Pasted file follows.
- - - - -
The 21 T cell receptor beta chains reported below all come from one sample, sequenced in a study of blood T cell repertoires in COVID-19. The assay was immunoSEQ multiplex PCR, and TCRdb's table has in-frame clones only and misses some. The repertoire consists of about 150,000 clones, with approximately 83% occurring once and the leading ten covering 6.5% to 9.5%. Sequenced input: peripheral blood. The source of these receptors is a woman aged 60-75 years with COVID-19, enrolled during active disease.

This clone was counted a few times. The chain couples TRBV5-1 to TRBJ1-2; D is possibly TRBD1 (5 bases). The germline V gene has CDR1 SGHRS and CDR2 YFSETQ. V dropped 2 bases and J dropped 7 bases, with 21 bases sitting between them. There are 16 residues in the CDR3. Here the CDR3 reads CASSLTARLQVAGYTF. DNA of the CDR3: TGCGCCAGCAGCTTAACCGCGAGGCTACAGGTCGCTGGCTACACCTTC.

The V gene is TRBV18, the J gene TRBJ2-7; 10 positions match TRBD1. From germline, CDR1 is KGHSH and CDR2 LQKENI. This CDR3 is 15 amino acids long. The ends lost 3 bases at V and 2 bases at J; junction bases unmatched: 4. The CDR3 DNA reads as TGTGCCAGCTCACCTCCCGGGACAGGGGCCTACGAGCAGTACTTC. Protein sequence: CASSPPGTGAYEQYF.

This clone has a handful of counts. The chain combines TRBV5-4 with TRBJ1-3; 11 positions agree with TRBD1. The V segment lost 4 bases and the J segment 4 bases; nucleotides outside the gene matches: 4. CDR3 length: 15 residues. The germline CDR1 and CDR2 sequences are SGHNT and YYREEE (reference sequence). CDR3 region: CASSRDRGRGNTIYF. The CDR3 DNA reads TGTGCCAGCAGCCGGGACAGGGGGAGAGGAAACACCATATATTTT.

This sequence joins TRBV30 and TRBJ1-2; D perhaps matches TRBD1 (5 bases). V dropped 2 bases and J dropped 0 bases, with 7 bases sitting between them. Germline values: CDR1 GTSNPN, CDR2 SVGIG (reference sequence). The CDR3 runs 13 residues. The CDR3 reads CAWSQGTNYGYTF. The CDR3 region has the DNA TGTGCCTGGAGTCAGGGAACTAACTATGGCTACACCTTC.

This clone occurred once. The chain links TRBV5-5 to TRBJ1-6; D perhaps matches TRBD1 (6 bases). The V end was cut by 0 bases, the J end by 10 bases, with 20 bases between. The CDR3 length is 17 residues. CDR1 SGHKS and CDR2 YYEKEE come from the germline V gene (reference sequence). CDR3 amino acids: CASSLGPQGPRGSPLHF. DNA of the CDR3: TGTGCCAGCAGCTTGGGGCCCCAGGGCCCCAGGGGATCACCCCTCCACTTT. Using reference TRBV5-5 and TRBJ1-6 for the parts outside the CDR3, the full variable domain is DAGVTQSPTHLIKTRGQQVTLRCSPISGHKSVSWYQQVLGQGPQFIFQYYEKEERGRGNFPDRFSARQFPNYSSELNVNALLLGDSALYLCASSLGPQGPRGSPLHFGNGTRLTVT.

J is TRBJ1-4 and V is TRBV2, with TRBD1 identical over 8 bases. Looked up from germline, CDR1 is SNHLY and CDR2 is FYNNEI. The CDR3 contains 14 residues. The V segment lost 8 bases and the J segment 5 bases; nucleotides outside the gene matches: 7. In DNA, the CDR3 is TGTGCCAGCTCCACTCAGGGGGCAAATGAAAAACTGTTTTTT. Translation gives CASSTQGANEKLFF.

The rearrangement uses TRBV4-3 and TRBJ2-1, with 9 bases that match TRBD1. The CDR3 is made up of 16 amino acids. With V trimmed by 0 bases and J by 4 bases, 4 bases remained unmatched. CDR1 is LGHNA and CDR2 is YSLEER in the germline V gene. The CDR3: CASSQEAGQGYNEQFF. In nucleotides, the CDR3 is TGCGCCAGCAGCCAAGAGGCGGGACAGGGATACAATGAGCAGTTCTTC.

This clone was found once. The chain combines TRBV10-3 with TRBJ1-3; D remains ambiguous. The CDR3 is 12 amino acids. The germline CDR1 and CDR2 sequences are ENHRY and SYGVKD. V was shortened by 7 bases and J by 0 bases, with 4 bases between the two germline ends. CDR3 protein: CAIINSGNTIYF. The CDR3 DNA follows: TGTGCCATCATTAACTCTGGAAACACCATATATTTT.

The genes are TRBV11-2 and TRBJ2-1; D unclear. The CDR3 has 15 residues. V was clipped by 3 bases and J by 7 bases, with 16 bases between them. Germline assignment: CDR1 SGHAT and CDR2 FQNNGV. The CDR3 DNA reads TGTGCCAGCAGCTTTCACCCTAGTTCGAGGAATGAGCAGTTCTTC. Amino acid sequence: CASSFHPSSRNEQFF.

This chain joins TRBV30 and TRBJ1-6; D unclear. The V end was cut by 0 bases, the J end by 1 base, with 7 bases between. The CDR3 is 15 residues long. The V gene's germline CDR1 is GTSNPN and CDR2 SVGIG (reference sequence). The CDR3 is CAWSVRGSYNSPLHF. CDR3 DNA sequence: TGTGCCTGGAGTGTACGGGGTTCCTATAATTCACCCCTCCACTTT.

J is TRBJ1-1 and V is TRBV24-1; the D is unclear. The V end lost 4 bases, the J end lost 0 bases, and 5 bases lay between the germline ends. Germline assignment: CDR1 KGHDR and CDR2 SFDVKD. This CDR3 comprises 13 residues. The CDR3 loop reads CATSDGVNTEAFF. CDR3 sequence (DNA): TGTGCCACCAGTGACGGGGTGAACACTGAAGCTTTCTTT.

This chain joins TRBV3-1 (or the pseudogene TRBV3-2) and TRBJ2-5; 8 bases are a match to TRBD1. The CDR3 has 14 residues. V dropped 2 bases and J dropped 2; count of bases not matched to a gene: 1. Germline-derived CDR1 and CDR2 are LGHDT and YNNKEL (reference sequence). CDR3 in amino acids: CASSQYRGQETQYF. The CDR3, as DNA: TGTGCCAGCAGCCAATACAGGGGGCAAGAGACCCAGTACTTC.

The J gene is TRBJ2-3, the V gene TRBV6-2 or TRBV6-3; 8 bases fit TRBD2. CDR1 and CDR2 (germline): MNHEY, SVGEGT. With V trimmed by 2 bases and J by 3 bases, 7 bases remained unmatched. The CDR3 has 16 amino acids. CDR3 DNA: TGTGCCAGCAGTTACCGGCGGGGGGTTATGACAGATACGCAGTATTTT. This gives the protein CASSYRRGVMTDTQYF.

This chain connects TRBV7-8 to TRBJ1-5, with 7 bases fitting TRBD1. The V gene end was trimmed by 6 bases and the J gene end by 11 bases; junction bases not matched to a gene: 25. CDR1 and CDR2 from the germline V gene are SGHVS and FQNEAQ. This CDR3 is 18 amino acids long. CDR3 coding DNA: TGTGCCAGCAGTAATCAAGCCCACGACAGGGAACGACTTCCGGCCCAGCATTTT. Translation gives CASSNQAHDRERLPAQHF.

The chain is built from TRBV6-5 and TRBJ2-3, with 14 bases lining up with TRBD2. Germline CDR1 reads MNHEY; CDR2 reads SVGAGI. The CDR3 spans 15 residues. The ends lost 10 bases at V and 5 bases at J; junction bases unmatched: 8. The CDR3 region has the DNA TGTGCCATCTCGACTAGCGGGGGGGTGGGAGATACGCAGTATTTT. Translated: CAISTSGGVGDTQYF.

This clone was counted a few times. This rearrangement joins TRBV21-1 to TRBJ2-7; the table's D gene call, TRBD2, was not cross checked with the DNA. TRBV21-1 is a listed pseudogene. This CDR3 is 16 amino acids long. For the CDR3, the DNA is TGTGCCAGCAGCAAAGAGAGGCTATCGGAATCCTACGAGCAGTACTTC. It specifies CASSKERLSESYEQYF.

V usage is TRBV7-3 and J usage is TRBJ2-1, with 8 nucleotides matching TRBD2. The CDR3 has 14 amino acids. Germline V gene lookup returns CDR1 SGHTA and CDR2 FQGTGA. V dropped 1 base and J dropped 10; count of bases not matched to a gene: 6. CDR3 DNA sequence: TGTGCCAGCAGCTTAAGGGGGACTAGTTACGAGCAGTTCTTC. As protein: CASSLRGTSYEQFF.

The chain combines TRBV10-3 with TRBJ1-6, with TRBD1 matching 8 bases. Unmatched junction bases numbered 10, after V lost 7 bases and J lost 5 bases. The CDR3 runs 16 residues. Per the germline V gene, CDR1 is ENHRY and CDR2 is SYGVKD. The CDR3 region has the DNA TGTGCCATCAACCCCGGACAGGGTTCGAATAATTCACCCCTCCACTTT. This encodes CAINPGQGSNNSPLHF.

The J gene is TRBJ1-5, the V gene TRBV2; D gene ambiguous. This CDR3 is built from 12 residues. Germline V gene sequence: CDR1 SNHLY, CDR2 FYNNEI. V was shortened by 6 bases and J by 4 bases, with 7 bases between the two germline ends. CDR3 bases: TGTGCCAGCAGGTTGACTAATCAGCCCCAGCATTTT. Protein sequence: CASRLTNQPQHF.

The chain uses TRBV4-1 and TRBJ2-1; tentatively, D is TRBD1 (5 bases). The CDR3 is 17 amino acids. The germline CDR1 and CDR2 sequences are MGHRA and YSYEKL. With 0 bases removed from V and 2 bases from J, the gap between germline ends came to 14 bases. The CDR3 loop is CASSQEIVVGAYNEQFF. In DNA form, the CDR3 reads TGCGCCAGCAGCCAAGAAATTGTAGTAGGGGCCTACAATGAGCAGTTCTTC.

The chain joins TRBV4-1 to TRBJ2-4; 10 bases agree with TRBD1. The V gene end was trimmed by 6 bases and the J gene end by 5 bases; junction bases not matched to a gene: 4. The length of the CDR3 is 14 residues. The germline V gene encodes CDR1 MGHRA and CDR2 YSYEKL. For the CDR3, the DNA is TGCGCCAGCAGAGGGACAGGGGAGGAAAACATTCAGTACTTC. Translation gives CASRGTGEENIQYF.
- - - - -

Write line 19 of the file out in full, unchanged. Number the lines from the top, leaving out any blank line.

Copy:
The chain combines TRBV10-3 with TRBJ1-6, with TRBD1 matching 8 bases. Unmatched junction bases numbered 10, after V lost 7 bases and J lost 5 bases. The CDR3 runs 16 residues. Per the germline V gene, CDR1 is ENHRY and CDR2 is SYGVKD. The CDR3 region has the DNA TGTGCCATCAACCCCGGACAGGGTTCGAATAATTCACCCCTCCACTTT. This encodes CAINPGQGSNNSPLHF.